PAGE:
Zsófia Bosnyák

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Zsófia Bosnyák
The native form of this personal name is Bosnyák Zsófia. This article uses the Western name order.

Zsófia Bosnyák (Slovak: Žofia Bosniakova, Nagysurány (Šurany), June 2, 1609 – Sztrecsnó (Strečno), April 28, 1644) was a Hungarian noble and wife of Count Ferenc Wesselényi.

Life[edit]

Bosnyák was the daughter of Baron Tamás Bosnyák and Mária Kenderes. At the age of seventeen, she married Mihály Serényi, captain of Fülek (Filakovo) and Szendrő Castles, but the marriage lasted only for a few months (until Serényi's death in March 1626). After the death of her first husband, she returned to Nagysurány to her parents. Later that year, her mother died, and in the following year, she lost her 22-year-old brother. Her father was serving in Fülek Castle at that time, so it was she who dealt with the management of their estate. Soon, she became known by the neighborhood as a generous supporter of the poor and the sick. At the age of 21, as a result of the mediation of cardinal Péter Pázmány, she married Ferenc Wesselényi. They lived in the Sztrecsnó (Strečno) Castle and had two boys, Ádám (1630) and László (1633).

After Bosnyák's father died of cholera in 1634, her husband Ferenc Wesselényi took over the duty of the captain at the Fülek Castle. Wesselényi rarely came home to his family which, in the meantime, moved to Vágtapolca (Teplička nad Váhom) on account of many attacks against Fülek by Turkish soldiers. The management of their estate and the care of the children remained the duty of Bosnyák. In Vágtapolca, she took care of the poor, and with her husband, she founded an almshouse in the village which also served as a hospital. People of the neighborhood thought of her as a living saint.

Later Wesselényi had an affair with Mária Széchy, known as the Venus of Murány.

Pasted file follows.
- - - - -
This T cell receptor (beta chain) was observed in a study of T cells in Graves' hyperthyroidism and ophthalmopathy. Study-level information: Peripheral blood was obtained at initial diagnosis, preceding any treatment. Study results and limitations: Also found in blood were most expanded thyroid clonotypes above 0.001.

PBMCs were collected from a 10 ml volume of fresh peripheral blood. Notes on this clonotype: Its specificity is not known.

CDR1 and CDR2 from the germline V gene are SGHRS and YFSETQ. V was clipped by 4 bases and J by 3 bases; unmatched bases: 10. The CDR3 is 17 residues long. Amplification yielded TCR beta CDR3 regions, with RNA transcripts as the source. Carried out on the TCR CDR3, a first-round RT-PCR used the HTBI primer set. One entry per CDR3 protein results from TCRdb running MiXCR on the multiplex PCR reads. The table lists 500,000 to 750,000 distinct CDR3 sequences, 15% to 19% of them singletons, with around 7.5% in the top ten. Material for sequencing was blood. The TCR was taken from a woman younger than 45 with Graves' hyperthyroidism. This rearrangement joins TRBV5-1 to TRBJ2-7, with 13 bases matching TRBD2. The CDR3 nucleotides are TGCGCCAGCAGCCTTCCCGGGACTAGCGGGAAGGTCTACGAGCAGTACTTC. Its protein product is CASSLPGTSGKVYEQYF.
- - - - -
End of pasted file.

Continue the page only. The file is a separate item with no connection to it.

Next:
After her second husband's affair, Bosnyák donated even more than before to the poor and at nights, she went to pray in the chapel. According to a legend, she had a vision in which the Virgin Mary appeared and warned her to pray.

Bosnyák died at the age of 35 and was buried in the castle chapel.

Remains[edit]

In 1689, the castle changed hands, and the new owner decided to transfer the remains of the Wesselényi family members who were buried in the castle. During the transfer, the mummified body of Bosnyák was found which was later transferred to the church of Vágtapolca. According to legend, her body was so well preserved that it looked like she had only recently died - this is despite the fact that there had been no attempt to embalm her body.

Her final tomb became a place of pilgrimage. Every year on Assumption Day (15 August), many people from the neighborhood came to visit her glass-covered coffin. It was regarded as a miracle that the body remained preserved even into modern times.

On April 1, 2009, a 31-year-old mentally disturbed man from nearby town of Žilina broke the glass cover of the coffin and lit the mummy on fire after entering the church with a key obtained from a nearby confectioner shop. The mummy has burned to cinder within minutes. The man, who was thought to be suffering from schizophrenia, was sent to a psychiatric clinic. He claimed that Bosnyák was a vampire, and came to haunt her at night.[1]

External sources[edit]

References[edit]

  1. ^ "Podpaľač ostatkov Žofie Bosniakovej sa lieči na psychiatrii". 2 April 2009. Retrieved 23 May 2011.